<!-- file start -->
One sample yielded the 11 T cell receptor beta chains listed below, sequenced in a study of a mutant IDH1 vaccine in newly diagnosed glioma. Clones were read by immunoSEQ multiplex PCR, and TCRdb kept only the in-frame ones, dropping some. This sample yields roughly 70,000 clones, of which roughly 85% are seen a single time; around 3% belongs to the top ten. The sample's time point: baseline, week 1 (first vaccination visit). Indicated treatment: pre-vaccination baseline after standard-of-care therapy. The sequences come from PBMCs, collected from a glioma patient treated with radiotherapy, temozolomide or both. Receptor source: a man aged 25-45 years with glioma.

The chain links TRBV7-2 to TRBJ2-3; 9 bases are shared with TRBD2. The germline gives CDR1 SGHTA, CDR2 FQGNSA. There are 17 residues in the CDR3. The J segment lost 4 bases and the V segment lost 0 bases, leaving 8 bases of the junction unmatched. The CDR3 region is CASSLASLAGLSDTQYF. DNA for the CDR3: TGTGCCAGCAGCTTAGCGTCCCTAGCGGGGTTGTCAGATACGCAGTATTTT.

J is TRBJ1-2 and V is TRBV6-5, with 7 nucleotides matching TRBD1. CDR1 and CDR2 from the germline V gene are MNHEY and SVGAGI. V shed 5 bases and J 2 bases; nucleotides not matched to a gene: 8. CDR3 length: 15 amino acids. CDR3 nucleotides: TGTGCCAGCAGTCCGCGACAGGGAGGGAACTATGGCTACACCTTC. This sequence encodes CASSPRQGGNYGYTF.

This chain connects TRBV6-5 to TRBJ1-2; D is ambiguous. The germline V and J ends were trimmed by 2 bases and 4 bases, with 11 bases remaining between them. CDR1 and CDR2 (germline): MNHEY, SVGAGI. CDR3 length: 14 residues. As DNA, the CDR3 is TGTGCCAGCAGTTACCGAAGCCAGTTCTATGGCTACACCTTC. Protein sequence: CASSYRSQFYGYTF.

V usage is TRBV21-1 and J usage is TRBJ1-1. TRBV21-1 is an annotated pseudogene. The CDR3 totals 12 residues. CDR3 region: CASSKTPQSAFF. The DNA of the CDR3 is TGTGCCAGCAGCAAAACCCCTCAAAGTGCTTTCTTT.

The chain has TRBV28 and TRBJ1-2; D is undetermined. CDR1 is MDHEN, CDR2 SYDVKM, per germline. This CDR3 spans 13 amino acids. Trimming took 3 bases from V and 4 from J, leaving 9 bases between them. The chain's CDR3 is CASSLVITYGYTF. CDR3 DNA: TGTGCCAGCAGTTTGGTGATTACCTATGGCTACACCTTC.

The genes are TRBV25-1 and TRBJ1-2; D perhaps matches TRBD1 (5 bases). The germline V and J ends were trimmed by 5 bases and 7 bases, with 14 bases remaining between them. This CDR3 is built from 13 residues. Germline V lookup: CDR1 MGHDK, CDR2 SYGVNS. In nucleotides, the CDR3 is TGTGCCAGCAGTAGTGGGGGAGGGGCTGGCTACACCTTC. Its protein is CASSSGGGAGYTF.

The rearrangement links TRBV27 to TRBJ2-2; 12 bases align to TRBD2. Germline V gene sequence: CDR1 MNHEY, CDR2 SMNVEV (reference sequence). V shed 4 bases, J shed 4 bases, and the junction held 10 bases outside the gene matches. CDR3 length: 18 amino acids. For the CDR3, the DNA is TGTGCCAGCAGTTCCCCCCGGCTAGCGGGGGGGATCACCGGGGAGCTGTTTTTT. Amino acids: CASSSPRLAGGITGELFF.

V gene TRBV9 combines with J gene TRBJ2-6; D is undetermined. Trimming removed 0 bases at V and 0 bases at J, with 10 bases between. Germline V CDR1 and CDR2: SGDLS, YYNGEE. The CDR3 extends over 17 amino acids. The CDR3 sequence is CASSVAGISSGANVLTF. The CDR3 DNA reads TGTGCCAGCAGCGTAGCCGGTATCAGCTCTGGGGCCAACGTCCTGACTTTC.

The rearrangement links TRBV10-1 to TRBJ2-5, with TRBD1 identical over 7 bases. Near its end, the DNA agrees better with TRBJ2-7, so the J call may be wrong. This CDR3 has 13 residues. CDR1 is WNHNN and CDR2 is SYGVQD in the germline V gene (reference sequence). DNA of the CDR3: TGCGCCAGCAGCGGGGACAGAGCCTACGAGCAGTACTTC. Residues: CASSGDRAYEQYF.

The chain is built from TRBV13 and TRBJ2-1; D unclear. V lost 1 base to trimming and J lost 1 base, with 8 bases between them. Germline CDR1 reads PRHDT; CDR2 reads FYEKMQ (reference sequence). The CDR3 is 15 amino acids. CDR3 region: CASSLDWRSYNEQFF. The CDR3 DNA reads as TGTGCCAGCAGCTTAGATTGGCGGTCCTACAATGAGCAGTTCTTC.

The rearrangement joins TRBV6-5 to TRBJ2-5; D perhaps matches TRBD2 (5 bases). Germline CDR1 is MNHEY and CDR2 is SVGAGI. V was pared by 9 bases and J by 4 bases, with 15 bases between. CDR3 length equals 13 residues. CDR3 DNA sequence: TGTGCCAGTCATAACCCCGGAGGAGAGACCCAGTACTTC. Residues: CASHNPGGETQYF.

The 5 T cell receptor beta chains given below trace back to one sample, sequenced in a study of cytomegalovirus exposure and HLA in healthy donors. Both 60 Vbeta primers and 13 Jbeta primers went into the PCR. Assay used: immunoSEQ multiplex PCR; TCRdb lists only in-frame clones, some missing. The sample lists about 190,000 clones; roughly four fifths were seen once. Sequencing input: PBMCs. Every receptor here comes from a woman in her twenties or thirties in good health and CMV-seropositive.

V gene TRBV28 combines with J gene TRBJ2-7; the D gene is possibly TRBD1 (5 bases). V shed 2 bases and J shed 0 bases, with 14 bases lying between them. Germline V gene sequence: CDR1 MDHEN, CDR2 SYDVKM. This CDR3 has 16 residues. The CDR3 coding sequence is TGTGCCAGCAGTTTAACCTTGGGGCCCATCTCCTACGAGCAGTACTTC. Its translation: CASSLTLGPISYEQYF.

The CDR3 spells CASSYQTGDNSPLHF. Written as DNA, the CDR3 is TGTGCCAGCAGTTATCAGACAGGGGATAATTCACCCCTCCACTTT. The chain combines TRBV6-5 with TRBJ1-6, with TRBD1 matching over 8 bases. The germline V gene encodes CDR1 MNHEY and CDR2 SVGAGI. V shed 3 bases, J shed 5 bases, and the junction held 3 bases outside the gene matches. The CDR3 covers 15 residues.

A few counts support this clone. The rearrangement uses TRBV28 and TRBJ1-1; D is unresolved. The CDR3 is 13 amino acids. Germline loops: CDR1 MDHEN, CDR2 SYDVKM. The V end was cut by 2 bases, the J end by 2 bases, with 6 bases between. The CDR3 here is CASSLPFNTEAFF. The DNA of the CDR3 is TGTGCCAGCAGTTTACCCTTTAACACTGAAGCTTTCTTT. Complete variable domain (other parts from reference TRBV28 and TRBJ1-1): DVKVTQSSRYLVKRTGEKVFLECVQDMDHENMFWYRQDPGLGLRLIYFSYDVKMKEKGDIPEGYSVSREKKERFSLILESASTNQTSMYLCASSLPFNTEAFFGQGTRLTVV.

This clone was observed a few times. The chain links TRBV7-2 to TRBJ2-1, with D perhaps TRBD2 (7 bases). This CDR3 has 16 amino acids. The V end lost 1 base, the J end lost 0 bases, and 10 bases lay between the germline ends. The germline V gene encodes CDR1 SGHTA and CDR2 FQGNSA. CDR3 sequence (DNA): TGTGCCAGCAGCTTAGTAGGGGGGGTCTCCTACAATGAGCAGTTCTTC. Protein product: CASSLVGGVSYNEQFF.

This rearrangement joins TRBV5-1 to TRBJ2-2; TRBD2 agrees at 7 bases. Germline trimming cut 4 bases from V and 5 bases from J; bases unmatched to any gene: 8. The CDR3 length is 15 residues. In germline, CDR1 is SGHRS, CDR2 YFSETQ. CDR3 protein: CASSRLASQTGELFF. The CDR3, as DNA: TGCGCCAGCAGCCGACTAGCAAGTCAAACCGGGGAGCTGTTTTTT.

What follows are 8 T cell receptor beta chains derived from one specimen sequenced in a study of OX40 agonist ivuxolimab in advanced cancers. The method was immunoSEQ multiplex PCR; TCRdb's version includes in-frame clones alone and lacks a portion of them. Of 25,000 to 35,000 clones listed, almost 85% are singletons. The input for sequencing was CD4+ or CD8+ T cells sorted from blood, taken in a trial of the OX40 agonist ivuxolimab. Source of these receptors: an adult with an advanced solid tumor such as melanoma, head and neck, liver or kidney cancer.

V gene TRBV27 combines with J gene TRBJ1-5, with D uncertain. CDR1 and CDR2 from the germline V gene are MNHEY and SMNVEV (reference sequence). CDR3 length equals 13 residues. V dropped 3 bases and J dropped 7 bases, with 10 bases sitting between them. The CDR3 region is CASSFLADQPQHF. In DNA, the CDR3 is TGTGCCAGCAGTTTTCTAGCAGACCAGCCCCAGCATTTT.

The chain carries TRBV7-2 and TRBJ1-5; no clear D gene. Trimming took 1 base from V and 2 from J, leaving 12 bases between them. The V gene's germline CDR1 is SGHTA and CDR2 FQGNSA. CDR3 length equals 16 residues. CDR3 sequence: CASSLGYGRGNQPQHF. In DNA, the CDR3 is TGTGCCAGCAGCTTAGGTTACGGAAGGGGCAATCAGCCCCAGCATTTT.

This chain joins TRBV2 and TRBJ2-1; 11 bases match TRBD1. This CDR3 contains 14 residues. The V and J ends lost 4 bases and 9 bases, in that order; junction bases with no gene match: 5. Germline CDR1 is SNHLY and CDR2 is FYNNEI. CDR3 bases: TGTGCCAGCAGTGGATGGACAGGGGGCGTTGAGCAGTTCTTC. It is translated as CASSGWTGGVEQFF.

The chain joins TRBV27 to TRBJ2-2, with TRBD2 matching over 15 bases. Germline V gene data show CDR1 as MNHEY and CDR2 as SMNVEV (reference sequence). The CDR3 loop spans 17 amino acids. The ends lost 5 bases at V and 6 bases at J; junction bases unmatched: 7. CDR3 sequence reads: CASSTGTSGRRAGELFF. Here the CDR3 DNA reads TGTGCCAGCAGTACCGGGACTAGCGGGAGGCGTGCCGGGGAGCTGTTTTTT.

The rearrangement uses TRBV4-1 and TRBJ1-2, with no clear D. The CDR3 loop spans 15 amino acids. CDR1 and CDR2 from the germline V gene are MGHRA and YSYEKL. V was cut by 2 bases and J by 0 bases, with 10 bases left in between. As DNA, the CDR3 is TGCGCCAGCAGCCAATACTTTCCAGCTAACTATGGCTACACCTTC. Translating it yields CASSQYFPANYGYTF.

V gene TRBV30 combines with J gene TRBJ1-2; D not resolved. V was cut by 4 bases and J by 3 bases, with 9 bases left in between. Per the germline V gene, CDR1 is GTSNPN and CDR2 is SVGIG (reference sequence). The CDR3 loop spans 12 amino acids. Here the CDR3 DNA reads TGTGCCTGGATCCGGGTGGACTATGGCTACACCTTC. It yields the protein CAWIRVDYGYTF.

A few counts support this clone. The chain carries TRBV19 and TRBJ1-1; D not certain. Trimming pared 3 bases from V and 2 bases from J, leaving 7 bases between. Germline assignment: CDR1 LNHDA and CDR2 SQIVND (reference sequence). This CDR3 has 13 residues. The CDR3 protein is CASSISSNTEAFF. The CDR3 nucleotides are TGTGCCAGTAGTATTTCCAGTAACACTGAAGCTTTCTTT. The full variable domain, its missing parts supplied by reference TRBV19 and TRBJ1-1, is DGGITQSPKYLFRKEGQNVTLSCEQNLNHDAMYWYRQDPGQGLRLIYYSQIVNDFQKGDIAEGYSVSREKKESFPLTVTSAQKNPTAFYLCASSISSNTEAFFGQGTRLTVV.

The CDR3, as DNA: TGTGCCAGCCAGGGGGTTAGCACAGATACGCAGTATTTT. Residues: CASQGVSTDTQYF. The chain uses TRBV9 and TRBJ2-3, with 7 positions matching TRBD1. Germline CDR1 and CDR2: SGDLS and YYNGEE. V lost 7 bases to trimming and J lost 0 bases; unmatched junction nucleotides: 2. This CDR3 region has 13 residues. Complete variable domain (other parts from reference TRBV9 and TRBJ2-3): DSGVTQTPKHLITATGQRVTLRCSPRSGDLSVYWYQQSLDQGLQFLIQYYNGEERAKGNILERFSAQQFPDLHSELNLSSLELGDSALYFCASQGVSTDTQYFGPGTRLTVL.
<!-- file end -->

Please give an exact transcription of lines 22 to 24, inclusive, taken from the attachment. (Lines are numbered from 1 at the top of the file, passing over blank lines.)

This chain joins TRBV2 and TRBJ2-1; 11 bases match TRBD1. This CDR3 contains 14 residues. The V and J ends lost 4 bases and 9 bases, in that order; junction bases with no gene match: 5. Germline CDR1 is SNHLY and CDR2 is FYNNEI. CDR3 bases: TGTGCCAGCAGTGGATGGACAGGGGGCGTTGAGCAGTTCTTC. It is translated as CASSGWTGGVEQFF.

The chain joins TRBV27 to TRBJ2-2, with TRBD2 matching over 15 bases. Germline V gene data show CDR1 as MNHEY and CDR2 as SMNVEV (reference sequence). The CDR3 loop spans 17 amino acids. The ends lost 5 bases at V and 6 bases at J; junction bases unmatched: 7. CDR3 sequence reads: CASSTGTSGRRAGELFF. Here the CDR3 DNA reads TGTGCCAGCAGTACCGGGACTAGCGGGAGGCGTGCCGGGGAGCTGTTTTTT.

The rearrangement uses TRBV4-1 and TRBJ1-2, with no clear D. The CDR3 loop spans 15 amino acids. CDR1 and CDR2 from the germline V gene are MGHRA and YSYEKL. V was cut by 2 bases and J by 0 bases, with 10 bases left in between. As DNA, the CDR3 is TGCGCCAGCAGCCAATACTTTCCAGCTAACTATGGCTACACCTTC. Translating it yields CASSQYFPANYGYTF.